South Whidbey Record


Beloved pastry chef’s legacy to live on in young chefs

February 11, 2013 · Updated 10:19 AM

Natanya Johnson died in 2011 at the age of 32. Her friends and family have created a scholarship fund sending a South Whidbey girl to culinary school in her memory. / Photo courtesy of Lydia Johnson

Two years after her far-too-early death, chef Natanya Johnson will send a young woman to culinary school.

This spring, the Natanya Johnson Scholarship Fund will award the first-ever Red Spatula Award, a two-year scholarship in the culinary arts, to a young woman from South Whidbey.

“It’s a great way to keep her memory alive and pass this on,” said Lydia Johnson, Natanya’s mother and one of the scholarship founders.

“Food is how she expressed her love,” Johnson added, recalling her daughter as a toddler hanging out in her grandmother’s kitchen every chance she got, kneading lumps of dough as her grandmother cooked.

“She got that gift from my mother,” she said.

Natanya Johnson, who was the pastry chef at the Prima Bistro and had worked at many South Whidbey eateries, passed away in August 2011 at the young age of 32 from complications of Type 1 brittle diabetes. She grew up on Whidbey Island, graduating from South Whidbey High School in 1997. She was a gifted artist and eventually decided to pursue a career as a chef. In 2006 she graduated from the Culinary Academy in San Francisco and returned to Whidbey Island.

Since the age of 11, she had struggled with the disease and while monitoring her nutrition made her life challenging, she also had a tremendous passion for making food.

“In the midst of her illness it gave her joy,” said her friend Gretchen Cole.

When Johnson passed away, she left behind a grieving group of family and friends who struggled with losing a beautiful, creative, talented woman at such a young age.

“I couldn’t bear that Natanya was just gone like that and forgotten,” Cole said. “I felt like I had to do something, so brought it up to Jenn (Juriaans of the Prima Bistro) that we should do a scholarship or something, and had the idea that it be food related because that is a love we all share, and she and I brainstormed from there.”

It soon became clear that the board of directors of the scholarship fund, which consists of Cole, Juriaans, Lydia Johnson and Reva Albright,  agreed that whatever they would do to honor Johnson was not to be focused on diabetes.

“Natanya did not like to talk about it,” Lydia Johnson said about the disease.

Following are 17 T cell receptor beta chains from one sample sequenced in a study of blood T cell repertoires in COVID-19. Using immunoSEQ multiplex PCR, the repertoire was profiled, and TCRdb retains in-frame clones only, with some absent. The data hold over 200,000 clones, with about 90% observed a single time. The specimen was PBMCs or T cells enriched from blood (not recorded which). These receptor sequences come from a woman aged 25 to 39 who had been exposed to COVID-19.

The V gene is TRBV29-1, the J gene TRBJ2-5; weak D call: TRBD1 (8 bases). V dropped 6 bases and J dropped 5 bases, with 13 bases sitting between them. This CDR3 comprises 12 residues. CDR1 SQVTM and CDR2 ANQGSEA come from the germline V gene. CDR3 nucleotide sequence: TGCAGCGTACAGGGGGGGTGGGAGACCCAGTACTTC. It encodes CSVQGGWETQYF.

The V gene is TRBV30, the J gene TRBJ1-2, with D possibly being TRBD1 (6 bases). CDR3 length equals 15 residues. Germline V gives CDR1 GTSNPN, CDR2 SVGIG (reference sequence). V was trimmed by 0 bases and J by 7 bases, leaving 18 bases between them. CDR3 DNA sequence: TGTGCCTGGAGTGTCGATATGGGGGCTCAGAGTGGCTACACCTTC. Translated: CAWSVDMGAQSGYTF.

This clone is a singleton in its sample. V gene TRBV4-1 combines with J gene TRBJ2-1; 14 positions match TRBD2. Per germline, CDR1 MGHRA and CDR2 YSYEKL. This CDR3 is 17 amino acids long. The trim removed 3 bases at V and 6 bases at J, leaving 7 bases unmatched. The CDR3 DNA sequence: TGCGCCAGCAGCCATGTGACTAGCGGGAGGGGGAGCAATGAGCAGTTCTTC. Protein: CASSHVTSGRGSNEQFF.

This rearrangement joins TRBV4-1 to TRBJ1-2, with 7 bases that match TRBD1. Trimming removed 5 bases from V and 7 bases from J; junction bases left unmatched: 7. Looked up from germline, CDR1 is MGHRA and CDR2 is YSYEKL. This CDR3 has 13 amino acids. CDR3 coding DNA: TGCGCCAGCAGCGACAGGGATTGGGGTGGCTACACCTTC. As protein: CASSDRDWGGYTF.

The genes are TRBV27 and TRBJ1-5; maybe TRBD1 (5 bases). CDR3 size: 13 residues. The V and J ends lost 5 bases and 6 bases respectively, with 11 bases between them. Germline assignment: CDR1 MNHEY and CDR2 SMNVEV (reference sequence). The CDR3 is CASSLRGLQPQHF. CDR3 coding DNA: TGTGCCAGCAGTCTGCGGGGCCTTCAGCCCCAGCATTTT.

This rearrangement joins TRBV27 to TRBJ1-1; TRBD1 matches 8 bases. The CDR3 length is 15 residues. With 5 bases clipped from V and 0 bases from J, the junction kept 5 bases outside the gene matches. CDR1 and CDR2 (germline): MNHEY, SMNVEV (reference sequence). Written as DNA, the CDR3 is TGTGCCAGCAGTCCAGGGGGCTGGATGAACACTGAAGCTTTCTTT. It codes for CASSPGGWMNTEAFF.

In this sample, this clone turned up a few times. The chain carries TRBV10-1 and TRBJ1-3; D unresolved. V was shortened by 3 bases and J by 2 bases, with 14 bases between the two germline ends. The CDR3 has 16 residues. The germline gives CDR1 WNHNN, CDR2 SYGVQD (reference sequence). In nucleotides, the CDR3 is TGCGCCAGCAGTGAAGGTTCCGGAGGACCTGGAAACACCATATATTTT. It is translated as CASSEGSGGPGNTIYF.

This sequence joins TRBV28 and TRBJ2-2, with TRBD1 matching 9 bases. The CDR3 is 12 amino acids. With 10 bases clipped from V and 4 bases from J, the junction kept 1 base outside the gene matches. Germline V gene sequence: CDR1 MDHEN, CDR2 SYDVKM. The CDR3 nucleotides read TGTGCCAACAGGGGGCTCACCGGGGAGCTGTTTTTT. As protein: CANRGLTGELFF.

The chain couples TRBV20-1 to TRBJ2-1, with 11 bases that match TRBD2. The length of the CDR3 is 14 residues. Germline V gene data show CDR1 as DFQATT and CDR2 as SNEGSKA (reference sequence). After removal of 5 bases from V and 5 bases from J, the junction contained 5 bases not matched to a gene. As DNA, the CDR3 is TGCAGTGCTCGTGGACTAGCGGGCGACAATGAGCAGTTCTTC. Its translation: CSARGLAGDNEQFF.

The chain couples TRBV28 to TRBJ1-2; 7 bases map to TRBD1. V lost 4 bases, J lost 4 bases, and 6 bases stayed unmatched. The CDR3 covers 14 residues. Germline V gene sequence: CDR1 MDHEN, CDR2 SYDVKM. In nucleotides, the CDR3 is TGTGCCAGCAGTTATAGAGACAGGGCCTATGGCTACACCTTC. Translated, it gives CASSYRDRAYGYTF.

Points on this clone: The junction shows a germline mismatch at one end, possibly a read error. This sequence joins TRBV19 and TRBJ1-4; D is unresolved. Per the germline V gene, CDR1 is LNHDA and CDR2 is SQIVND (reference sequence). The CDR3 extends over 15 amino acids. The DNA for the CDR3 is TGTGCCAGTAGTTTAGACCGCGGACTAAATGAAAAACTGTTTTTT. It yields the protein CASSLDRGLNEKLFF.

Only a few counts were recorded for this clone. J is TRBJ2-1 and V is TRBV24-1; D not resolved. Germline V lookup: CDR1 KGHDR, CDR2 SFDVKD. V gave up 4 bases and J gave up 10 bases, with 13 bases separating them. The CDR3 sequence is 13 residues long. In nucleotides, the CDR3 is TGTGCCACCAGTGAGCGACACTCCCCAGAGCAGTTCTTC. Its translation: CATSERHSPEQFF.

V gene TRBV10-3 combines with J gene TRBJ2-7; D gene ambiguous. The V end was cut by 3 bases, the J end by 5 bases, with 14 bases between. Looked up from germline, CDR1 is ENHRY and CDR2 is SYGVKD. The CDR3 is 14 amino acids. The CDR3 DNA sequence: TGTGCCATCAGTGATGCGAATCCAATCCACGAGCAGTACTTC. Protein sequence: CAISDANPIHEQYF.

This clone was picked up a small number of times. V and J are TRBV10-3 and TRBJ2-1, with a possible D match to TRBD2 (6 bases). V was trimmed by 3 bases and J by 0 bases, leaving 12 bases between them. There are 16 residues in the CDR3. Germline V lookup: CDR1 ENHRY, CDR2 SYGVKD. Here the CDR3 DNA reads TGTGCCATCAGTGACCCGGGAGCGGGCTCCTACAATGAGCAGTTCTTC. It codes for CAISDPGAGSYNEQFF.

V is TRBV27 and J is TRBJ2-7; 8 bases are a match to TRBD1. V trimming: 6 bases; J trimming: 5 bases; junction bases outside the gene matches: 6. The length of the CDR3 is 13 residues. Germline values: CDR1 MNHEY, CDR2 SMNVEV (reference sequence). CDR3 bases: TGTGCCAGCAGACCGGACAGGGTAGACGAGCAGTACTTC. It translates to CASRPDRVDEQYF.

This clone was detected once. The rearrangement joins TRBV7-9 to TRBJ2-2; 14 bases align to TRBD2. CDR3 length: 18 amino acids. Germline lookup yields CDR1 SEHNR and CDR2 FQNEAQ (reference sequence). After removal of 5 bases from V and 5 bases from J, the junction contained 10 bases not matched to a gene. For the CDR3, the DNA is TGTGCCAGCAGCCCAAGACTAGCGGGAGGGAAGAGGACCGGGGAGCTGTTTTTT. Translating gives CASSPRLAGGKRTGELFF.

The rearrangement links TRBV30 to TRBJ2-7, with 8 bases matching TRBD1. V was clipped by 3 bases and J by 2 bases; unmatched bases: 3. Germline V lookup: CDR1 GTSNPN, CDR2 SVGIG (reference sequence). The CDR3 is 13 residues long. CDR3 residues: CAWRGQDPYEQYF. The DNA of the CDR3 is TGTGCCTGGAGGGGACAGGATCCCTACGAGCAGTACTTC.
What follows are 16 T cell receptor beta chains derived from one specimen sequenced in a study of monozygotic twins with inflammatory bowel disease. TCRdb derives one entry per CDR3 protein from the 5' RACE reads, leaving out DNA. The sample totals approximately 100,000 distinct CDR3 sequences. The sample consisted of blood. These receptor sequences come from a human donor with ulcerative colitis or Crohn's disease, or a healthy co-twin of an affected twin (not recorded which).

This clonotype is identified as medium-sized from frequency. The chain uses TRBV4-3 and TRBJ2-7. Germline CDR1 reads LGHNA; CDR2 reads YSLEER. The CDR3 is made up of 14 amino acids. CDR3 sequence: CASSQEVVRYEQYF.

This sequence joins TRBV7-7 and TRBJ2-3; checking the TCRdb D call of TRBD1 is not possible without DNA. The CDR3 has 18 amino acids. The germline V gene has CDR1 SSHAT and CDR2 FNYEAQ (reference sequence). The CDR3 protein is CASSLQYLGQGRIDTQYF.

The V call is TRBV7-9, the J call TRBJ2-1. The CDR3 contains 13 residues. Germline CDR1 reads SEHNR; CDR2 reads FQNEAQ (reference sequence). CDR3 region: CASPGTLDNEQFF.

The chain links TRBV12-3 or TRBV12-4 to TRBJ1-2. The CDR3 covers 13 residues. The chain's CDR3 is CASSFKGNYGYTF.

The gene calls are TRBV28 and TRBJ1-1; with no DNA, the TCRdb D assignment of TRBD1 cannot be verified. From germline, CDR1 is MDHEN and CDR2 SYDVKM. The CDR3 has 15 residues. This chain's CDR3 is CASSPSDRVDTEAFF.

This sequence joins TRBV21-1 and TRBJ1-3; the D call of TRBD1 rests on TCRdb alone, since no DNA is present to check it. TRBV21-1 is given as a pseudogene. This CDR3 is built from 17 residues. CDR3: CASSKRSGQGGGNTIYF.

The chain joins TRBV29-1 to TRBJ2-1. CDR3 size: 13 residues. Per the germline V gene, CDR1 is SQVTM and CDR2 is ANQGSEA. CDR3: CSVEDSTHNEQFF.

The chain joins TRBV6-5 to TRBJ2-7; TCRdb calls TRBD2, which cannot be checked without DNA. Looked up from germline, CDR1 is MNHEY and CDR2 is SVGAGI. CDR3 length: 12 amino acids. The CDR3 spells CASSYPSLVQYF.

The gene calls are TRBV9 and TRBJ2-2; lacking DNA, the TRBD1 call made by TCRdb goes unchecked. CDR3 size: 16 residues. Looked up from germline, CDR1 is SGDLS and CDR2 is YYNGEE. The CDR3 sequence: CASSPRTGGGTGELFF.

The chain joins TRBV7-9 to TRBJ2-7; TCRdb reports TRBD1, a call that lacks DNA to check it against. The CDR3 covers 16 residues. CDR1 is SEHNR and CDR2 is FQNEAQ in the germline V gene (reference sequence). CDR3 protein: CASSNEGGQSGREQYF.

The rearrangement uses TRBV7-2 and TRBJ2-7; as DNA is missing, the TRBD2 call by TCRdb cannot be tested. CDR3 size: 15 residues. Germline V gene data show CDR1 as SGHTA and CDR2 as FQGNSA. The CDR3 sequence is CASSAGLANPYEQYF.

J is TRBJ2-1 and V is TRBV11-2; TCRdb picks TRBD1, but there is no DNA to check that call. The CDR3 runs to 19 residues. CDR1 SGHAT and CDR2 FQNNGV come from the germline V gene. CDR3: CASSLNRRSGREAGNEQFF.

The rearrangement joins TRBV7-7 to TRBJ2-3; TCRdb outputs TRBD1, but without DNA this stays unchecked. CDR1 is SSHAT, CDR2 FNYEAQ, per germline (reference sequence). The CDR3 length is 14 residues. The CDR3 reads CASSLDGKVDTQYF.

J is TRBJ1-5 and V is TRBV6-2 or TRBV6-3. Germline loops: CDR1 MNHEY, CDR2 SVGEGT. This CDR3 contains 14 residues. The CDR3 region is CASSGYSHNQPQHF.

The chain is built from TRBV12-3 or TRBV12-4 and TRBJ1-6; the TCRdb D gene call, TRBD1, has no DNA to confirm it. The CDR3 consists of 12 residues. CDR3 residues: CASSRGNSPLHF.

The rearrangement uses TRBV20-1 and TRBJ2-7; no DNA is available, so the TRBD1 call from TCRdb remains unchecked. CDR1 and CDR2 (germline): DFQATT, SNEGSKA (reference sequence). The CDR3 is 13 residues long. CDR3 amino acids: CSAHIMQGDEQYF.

“Diabetes was not what she was about. She did not want to be defined by her illness,” Cole added.

Food on the other hand was. Her mother said her daughter was creative and loved to study cookbooks and experiment. Pastries were not what she had intended to do, but it allowed her flexibility, which she needed to take care of doctor appointments and complications related to her illness. And Natanya was very good at it, her mother added.

Cole said that in addition to memorializing Johnson and her passion for food, the award also hopes to empower young women in the male dominated world of commercial kitchens.

“Somehow — over the centuries — men have taken over the kitchen,” Cole said. “We want to bring women back in the kitchen.”

Cole said that it was a demanding career that Johnson chose and she worked hard to be living her dream while struggling with her disease day after day. Her heart’s desire was to run a restaurant of her own someday.

However, that dream was never to be realized as she passed away in August 2011.

Cole also said the founders of the scholarship fund felt strongly that it should be geared toward a community college culinary program as there are strong programs available in Seattle, but also because Johnson and her family believed that while it is a fulfilling career, it is often not a high-paying job and people should not go into debt over it. Cole added that the scholarship group also hopes to keep people local by sending them off to school nearby in hopes they will come back cooking in local restaurants.

The group has been raising money for a scholarship in Johnson’s memory since last summer.

The organizers said they estimate they need $12,000 each year as that is the average cost of a local community college culinary program. They made large steps toward this year’s goal with their Little Taste of Heaven event last November, but fundraising is ongoing as the scholarship is meant to continue for years to come.

More events are planned. The Prima Bistro will again host its beer dinner in July, in November on Johnson’s birthday the group will again hold the Little Taste of Heaven with restaurants on and off-island and a May Day event and a bake sale are in its preliminary planning stages.

The Natanya Johnson Scholarship Fund will announce the winner of the Red Spatula Award to a young woman from South Whidbey May 1. The application deadline is April 1.

For the most up-to-date information on the program, “like” Natanya Johnson Scholarship Fund on Facebook, or visit www.redspatula.org.

Application information is also available at www.primabistro.com.

To apply, download the application at www.sw.wednet.edu.

Fundraising is ongoing. All donations to the scholarship fund are 100 percent tax-deductible and are being held by the South Whidbey Schools Foundation.

Checks should be made out to SWSF. Checks should be sent to Prima Bistro, P.O. Box 976, Langley, WA 98260.

Commenting Rules

© Sound Publishing, Inc.
All rights reserved.
Our Titles | Work With Us